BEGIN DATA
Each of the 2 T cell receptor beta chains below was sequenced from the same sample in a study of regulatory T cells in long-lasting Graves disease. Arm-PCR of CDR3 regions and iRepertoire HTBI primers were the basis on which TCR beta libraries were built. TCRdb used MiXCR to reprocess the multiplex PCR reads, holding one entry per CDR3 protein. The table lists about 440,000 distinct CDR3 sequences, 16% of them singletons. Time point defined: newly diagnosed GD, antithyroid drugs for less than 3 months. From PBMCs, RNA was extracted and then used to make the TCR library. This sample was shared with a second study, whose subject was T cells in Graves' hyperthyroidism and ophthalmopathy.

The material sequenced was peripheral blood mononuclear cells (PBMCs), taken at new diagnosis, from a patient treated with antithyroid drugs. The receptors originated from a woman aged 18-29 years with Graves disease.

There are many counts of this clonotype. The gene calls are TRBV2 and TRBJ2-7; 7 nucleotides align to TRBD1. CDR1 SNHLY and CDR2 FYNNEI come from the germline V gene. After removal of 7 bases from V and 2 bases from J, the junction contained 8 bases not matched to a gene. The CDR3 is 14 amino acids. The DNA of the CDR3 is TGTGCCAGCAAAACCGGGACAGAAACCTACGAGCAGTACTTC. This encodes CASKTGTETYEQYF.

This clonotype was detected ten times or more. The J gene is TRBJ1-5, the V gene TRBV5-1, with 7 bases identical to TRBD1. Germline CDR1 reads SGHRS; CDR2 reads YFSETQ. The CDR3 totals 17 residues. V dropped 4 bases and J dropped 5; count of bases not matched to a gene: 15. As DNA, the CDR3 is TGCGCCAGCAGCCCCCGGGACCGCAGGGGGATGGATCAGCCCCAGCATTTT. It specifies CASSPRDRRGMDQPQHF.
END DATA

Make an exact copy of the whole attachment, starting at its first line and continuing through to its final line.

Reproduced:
Each of the 2 T cell receptor beta chains below was sequenced from the same sample in a study of regulatory T cells in long-lasting Graves disease. Arm-PCR of CDR3 regions and iRepertoire HTBI primers were the basis on which TCR beta libraries were built. TCRdb used MiXCR to reprocess the multiplex PCR reads, holding one entry per CDR3 protein. The table lists about 440,000 distinct CDR3 sequences, 16% of them singletons. Time point defined: newly diagnosed GD, antithyroid drugs for less than 3 months. From PBMCs, RNA was extracted and then used to make the TCR library. This sample was shared with a second study, whose subject was T cells in Graves' hyperthyroidism and ophthalmopathy.

The material sequenced was peripheral blood mononuclear cells (PBMCs), taken at new diagnosis, from a patient treated with antithyroid drugs. The receptors originated from a woman aged 18-29 years with Graves disease.

There are many counts of this clonotype. The gene calls are TRBV2 and TRBJ2-7; 7 nucleotides align to TRBD1. CDR1 SNHLY and CDR2 FYNNEI come from the germline V gene. After removal of 7 bases from V and 2 bases from J, the junction contained 8 bases not matched to a gene. The CDR3 is 14 amino acids. The DNA of the CDR3 is TGTGCCAGCAAAACCGGGACAGAAACCTACGAGCAGTACTTC. This encodes CASKTGTETYEQYF.

This clonotype was detected ten times or more. The J gene is TRBJ1-5, the V gene TRBV5-1, with 7 bases identical to TRBD1. Germline CDR1 reads SGHRS; CDR2 reads YFSETQ. The CDR3 totals 17 residues. V dropped 4 bases and J dropped 5; count of bases not matched to a gene: 15. As DNA, the CDR3 is TGCGCCAGCAGCCCCCGGGACCGCAGGGGGATGGATCAGCCCCAGCATTTT. It specifies CASSPRDRRGMDQPQHF.